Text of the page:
By now, everybody has heard about the PS3 being only luke-warm. Sony has had their eye on the wrong ball. Sony should have pushed the PS2 harder than they’ve ever pushed any console rather than launch the PS3. Allow me to explain.
There are many reports that the PS2 is still dominating.
Sony sold 1.4 million PlayStation 2 (PS2) consoles in the United States in December, compared with only 491,000 of the PlayStation 3 (PS3) model…
Meanwhile, buyers snapped up 1.1 million Xbox 360s and 604,000 of the family-oriented Wii consoles made by Nintendo.
So in other words, even with virtually no marketing, the PS2 is outselling the Wii, Xbox, and PS3! People have been focusing so much on the “next-gen” that nobody stopped to wonder if the last war is really over. Besides, what makes a system “next gen?” New games? PS2 has that. Better graphics? The Wii and Xbox are destroying the PS3, which is supposedly the most powerful machine out there.
Pretend for a moment that Sony decides to push the PS2 with renewed vigor. After all, the PS2 beat the 360 every single month last year. Why is it that Sony can’t continue this momentum? It doesn’t matter if Xbox has 10 or even 30 million consoles out there. Sony has shipped over 115 million PS2 consoles and sold at a rate 50% greater than 360 sales last year. That’s nearly one PS2 for every 55 man, woman, and child in the entire world! They have a library of over 7,000 games. Since there have been 1.2 billion games sold for the PS2, that works out to an average of 10 game purchases for each PS2.
The problem is that Sony is hung up on this whole “next-gen” concept that they don’t even realize they have no reason to start a new war! The fact that their “outdated” console is out-selling everybody else shows that they could have sat back on the PS2 for another year or two.
If they’re so keen on the Blu-Ray, they should just drop the price of the regular PS2 to $99, and create a new Blu-Ray version for $300. Seeing as the Wii and PS2 are roughly equivalent in power, trying to convince someone to pay a $50 markup over the Wii is much easier than convincing them of a $200 markup over the 360. Additionally, even if they take a $100 loss for each Blu-PS2 they sell (you heard the term here first!), the 10-1 game ratio would pad the losses a lot faster than the crappy 2:1 ratio the PS3 has been seeing.
Sony should embrace their PS2, polish it up with some new case colors, maybe a built in wireless card, slim it down, and re-release it. In the end, consumers care about games, not the power of the CPU. The PS2’s gaming library is the undisputed champion of that race. I’m not saying they should never release a new system. I’m saying they shouldn’t sideline their current best seller.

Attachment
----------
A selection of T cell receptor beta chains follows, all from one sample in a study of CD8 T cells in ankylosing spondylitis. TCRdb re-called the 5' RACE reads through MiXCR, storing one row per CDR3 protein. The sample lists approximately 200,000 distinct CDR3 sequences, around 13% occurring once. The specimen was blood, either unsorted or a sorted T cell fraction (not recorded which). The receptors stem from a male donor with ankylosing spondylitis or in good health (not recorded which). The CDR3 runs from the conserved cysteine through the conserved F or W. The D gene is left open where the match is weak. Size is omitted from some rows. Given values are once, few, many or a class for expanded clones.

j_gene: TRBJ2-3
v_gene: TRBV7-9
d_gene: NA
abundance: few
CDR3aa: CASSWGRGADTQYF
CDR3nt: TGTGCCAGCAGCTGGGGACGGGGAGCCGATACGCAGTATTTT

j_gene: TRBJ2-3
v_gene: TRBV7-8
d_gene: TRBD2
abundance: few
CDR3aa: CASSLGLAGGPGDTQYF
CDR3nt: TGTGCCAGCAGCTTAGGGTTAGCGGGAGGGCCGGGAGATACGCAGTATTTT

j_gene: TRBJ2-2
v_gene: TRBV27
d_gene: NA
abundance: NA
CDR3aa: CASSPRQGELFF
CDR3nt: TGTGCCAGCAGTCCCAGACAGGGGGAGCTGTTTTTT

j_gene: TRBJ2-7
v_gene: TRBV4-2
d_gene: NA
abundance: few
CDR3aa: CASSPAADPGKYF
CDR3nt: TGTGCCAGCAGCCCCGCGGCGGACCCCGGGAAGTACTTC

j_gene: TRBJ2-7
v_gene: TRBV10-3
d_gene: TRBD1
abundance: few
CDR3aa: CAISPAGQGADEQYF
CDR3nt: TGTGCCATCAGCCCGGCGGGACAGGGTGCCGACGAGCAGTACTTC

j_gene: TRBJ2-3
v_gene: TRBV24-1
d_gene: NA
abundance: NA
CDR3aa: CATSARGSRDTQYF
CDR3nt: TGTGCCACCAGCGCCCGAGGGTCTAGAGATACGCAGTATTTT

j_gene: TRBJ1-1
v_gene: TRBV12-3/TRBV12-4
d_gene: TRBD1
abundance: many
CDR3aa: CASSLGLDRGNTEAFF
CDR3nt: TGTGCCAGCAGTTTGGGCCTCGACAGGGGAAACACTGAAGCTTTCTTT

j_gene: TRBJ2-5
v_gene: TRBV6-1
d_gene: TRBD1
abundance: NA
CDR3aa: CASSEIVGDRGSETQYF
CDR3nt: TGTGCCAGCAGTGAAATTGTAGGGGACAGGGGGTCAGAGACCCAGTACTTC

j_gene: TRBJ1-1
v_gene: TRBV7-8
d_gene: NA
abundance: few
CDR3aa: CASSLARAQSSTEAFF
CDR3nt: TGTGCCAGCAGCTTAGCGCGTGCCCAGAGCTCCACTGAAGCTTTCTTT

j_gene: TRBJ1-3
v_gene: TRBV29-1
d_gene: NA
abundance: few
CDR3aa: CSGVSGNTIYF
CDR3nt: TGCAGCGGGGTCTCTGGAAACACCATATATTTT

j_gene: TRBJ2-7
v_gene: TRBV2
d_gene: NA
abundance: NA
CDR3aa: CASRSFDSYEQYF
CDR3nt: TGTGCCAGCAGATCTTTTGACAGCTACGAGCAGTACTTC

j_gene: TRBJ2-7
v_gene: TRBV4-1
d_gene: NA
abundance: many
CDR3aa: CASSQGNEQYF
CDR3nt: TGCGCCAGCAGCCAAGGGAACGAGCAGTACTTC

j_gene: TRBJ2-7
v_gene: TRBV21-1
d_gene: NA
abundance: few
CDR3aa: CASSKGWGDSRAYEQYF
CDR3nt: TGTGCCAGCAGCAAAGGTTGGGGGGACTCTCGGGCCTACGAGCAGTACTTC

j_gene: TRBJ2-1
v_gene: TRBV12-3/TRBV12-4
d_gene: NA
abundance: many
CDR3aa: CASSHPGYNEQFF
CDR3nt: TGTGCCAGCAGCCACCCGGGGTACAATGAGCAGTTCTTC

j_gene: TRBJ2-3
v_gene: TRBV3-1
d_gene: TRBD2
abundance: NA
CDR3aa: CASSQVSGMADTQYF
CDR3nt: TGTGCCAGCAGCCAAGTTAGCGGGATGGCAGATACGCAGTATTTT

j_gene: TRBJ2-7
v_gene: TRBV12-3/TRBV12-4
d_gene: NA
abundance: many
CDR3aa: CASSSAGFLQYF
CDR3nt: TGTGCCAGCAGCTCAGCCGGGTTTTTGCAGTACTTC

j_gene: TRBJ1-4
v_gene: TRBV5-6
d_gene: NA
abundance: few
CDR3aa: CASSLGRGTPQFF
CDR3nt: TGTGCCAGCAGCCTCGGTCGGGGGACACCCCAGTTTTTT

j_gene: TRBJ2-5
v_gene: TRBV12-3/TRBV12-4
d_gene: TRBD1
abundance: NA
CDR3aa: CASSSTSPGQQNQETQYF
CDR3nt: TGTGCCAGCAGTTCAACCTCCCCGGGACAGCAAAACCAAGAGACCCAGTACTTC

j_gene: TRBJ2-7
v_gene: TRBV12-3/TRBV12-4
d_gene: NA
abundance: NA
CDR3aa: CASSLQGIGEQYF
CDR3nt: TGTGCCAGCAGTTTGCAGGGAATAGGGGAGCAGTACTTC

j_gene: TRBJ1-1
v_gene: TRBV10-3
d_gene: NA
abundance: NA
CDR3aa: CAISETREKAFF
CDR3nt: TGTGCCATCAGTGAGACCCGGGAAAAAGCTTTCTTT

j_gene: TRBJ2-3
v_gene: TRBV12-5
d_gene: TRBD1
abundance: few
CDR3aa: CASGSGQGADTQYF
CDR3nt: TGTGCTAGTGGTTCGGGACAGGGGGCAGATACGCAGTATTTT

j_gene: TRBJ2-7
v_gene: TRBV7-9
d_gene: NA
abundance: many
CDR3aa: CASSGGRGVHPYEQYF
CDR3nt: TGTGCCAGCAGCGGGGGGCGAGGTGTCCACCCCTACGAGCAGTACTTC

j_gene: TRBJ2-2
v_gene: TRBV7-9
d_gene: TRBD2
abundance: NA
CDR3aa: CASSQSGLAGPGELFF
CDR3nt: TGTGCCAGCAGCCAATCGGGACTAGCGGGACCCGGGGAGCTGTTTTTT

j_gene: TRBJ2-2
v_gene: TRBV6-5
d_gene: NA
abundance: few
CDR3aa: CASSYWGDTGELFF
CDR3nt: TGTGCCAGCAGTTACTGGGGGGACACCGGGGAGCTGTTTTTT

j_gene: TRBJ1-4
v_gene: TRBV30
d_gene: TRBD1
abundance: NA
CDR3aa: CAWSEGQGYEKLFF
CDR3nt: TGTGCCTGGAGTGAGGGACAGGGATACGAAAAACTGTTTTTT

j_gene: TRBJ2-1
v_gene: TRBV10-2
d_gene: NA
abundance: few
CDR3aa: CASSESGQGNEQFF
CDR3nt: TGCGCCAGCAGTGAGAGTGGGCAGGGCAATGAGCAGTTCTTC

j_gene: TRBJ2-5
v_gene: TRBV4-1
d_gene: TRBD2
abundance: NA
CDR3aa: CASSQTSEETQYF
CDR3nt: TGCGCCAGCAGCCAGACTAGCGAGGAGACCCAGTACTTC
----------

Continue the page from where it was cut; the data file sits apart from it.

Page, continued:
Lastly, let’s discuss publisher support, which is how I even came to this idea. The PS2 is a well understood system with a huge developer base that understands how to maximize its potential. It is still releasing new games at as fast a rate as ever. And its market reach is greater than the sum of all of its competitors combined. Developing a hit game for the PS2 is guaranteed mass market penetration, whereas the current next-gen consoles are still somewhat of a risk. In other words, there is a great appeal that still exists with developing on the PS2.
With the PS2 dominating the market even harder than it is now, Sony could have taken a lot of steam out of its competitors with phrases like, “Buy our PS2 and 10 games for the price of a 360!” Then, after the buzz is all gone, Sony could have launched their PS3 at their own leisure on a separate year than Nintendo or Microsoft. As the dominant leader, Sony should have set its own schedule rather than letting Microsoft set the pace of the next-gen race.
Sony should have finished milking the PS2. Sony could have taken their sweet time and let the PS3 technology drop in price and nurture the software lineup. They could have launched their system with a library of 50 games, but instead, they rushed it with only eight launch titles. By letting the PS3 brand flounder, they risk losing their actual next gen market forever since lagging console sales makes publishers flee, which causes further lagging console sales. In short, the PS3 was released a year too early because Sony got impatient.
Microsoft’s greatest victory was making Sony doubt the PS2’s ability to keep up its steam.
And Sony stumbled.